(Reuters) Lawmakers may be asked to give the FBI a "software key" to encryption technology that would allow the agency to unlock secret Internet messages but experts warn the measure would impair commerce and violate privacy right without deterring terrorism.
(Newsbytes) Douglas Alexander, the U.K. e-commerce minister, spoke at the Information Security Solutions Europe (ISSE) event of the need for a heightened awareness of Internet security, following the terrorist attacks in America two weeks ago.
(MSNBC) Cyberangels has launched an effort to protect the Internet from hackers angry at Saudi-born militant Osama bin Laden, the prime suspect in the Sept. 11 attacks on New York and Washington. see also A TV Plea to Patriot Hackers (Wired)
(ICC) International business has asked the European Commission to approve contractual safeguards for data flows between the EU and the rest of the world that would avoid imposing what they regard as excessive obligations on companies. Seven associations representing a broad cross-section of business interests submitted alternative model contract clauses that would remedy perceived defects in the Commission's own standard clauses for data protection.
(ICC) The International Chamber of Commerce has set up an interpretation service for the ICC marketing codes - key documents for the advertising industry on which national codes used by professional associations worldwide are based. A volunteer panel of top-flight business experts will respond to queries arising from ICC's eight self-regulatory codes and guidelines. These cover all aspects of advertising and marketing ethics, from campaigns directed at children to corporate sponsorship and selling online.
(New York Times) The Supreme Court begins its term with a full plate of telecommunications cases that lawyers say demonstrate the shortcomings of the landmark 1996 law that was supposed to deregulate the industry and introduce competition to telephone markets long dominated by monopolies. The 10 lawsuits, broadly consolidated into three sets of cases, present significant questions about the costs of local telephone and high- speed Internet services.
(transfert) Des terroristes islamistes dissimuleraient leurs noirs desseins dans des photos pornos. Après les "pédo-nazis", voici venir les "porno-terroristes" : info ou Intox ? Intox !
(CDT) Legislative Proposals, Testimony, Analysis, Statements, 1996 Counter-Terrorism Legislation Materials.
(Heise) In einem Spitzengespräch von ARD, ZDF, RTL, der KirchGruppe und den Landesmedienanstalten haben sich die deutschen Programmveranstalter für eine schnelle Einführung des MHP-Standards für Digital-TV ausgesprochen. Ein einheitliches technisches System auf Basis der Multimedia Home Platform (MHP) soll künftig ein "Fernsehen ohne Grenzen" ermöglichen.
(FT) An estimated 100,000 people will switch on their television sets to find a blank screen where they used to receive a Sky service. British Sky Broadcasting, the UK pay-TV operator, is finally switching off its analogue signal and with it the remaining channels that have not yet been transferred to the digital platform.
(New York Times) The At Home Corporation, a once-mighty Internet portal turned high-speed access provider, said today that it planned to file for bankruptcy protection, a victim of shrinking online advertising revenue and the collapse of the dot-com bubble.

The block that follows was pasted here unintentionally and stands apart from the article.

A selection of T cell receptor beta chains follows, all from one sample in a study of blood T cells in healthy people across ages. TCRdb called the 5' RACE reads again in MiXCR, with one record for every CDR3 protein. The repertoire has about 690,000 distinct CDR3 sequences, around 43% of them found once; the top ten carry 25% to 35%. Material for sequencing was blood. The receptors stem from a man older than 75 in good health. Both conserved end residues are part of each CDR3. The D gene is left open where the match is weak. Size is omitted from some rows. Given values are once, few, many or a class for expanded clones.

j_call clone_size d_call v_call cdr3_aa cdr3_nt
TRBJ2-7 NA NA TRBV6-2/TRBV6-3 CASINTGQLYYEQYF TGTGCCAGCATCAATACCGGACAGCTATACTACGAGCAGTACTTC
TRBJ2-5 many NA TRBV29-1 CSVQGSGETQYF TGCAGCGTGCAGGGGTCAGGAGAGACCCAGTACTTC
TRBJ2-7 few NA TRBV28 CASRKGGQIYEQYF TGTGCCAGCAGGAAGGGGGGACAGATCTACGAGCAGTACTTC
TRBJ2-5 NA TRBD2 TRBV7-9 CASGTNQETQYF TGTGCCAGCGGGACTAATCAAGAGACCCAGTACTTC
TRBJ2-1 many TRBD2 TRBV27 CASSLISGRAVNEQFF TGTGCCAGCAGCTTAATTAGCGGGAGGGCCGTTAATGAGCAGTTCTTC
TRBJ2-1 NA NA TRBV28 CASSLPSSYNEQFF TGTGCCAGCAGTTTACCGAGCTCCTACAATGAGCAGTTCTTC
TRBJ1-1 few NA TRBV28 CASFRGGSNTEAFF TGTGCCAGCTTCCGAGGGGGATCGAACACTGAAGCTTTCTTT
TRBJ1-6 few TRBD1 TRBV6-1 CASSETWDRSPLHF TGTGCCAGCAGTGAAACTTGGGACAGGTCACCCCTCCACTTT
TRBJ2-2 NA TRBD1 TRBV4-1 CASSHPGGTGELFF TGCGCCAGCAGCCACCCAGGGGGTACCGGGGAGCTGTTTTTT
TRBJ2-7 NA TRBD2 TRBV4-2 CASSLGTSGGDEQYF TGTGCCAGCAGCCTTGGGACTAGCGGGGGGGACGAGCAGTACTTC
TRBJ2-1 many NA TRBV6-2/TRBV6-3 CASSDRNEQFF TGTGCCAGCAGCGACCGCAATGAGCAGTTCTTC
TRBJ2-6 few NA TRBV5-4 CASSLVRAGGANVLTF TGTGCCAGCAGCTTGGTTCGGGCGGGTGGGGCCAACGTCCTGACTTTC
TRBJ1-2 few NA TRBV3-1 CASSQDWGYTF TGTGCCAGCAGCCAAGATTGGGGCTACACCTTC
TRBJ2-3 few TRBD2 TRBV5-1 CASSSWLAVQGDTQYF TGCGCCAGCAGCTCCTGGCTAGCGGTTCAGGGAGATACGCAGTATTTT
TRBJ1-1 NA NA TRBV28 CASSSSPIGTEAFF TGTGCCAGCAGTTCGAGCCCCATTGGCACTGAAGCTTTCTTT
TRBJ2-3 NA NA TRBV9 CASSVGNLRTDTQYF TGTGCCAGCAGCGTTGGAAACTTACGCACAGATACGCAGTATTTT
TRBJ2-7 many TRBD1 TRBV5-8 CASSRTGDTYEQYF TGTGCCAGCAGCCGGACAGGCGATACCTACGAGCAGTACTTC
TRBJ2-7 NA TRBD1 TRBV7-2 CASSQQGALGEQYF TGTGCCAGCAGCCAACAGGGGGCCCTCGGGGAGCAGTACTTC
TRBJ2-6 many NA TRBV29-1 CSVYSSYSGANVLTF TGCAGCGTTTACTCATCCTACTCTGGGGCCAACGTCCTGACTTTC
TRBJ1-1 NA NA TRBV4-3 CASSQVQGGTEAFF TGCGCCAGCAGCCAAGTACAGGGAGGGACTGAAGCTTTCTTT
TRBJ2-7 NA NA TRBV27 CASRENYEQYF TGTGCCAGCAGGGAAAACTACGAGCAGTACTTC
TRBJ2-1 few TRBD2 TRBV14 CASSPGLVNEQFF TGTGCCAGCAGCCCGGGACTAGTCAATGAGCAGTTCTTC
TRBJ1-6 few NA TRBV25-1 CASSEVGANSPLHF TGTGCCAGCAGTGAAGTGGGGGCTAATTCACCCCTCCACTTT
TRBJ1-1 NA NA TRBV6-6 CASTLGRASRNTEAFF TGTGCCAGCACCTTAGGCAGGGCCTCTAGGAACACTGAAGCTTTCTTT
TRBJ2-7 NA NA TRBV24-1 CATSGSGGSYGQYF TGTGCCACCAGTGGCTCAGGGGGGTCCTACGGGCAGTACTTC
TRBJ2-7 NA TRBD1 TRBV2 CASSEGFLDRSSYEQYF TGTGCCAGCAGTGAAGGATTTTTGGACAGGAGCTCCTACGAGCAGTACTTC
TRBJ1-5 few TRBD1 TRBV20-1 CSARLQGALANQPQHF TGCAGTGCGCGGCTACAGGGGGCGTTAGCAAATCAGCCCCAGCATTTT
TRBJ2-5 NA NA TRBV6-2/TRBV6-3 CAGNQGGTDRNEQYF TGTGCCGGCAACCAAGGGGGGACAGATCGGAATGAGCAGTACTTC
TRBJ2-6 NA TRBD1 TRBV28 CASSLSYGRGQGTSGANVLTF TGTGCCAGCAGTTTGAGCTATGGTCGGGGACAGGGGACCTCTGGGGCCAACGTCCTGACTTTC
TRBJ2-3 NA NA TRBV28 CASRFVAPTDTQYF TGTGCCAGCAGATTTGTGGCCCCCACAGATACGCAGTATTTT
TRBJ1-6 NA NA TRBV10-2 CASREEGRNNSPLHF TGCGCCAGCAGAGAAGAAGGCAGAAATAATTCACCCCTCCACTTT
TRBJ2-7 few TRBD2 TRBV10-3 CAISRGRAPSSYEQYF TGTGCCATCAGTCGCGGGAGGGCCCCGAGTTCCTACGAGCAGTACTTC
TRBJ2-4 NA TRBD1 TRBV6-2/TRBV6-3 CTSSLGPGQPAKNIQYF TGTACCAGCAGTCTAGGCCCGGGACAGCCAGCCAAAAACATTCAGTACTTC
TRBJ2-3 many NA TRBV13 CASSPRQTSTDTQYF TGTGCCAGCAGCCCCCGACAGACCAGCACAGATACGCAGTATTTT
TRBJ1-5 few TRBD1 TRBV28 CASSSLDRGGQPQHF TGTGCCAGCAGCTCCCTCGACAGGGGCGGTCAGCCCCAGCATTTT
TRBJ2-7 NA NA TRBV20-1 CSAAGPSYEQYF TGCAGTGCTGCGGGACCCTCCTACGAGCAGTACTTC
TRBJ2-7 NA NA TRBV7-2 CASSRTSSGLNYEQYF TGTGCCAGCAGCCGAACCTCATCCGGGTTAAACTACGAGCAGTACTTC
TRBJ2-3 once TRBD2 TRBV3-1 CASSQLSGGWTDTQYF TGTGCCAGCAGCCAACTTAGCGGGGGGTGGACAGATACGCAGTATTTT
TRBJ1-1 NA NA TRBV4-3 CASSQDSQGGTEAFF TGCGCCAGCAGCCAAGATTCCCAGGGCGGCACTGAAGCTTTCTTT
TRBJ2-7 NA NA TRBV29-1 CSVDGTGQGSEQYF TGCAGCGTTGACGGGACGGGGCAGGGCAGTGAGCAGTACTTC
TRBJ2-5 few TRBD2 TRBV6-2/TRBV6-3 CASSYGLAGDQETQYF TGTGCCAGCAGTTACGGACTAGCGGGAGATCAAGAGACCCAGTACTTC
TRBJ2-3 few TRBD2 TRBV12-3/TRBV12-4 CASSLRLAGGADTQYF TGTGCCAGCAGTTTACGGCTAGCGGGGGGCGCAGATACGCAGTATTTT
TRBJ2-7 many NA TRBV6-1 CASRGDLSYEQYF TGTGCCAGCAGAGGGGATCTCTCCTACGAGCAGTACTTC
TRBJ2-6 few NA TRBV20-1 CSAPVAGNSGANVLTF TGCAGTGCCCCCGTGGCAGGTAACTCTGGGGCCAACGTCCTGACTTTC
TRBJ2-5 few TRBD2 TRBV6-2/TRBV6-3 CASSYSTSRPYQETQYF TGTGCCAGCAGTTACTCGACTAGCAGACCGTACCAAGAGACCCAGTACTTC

(FT) Stelios Haji-Ioannou, founder of EasyJet, the low-cost airline, is putting £15m of his own money into EasyEverything, the internet cafe chain, to save it from insolvency. It will close outlets and be rebranded as "easyInternetCafe" following the refinancing. The chain will refocus on London, New York and Paris.
(Newsbytes) Napster announced the tentative settlement of a bitter class-action lawsuit filed by a group of U.S. music publishers and songwriters. In a deal lauded by one music-publishing executive as a "landmark decision," Napster has agreed to pay publishers and songwriters $26 million for past unauthorized trading of songs over its file-sharing network, while paying music publishers $10 million in advance against future royalties.
(MSNBC) Ad hoc networks give anyone roaming urban areas access at blazing speeds - but they may face a Napster-style backlash.
(Multichannel News International) Things are looking up for the cable and broadband industries thanks to a recently signed cooperative agreement between the Society of Cable Telecommunications Engineers (SCTE) and the European Telecommunications Standards Institution (ETSI). Founded in 1969, the Philadelphia-based SCTE is the lead body for developing cable standards in the United States. Meanwhile ETSI - headquartered in Sophia Antipolis, France - plays the same role in Europe. Together, the two hold considerable weight on a global scale.
(Industry Standard) The Australian Internet market is growing slowly in subscriber terms and seeing a decrease in the number of ISPs (Internet service providers), according to statistics of the Australian Bureau of Statistics (ABS).
(Washington Post) Microsoft is continuing to gain ground in its Internet battle with AOL Time Warner, as it has lured about 400,000 online subscribers away from its rival since launching a $50 million marketing campaign in June. MSN, the nation's No. 2 Internet service provider, behind AOL, now has 6.9 million subscribers.
(MSNBC) Industry is experimenting with a new strategy for protecting CDs from being copied in CD burners or on computers. Unlike previous anti-copying measures, this plan will place two versions of an album on a single disc: one in standard CD form, modified so that it can’t be transferred to a computer hard drive, and another in Microsoft’s Windows Media Audio digital format, rigged so that files can be copied to a PC, but with some restrictions on how they can be used.
(Reuters) Vivendi Universal's Universal Music Group plans to start issuing CDs in October with software that prevents music from being digitally copied into computer files.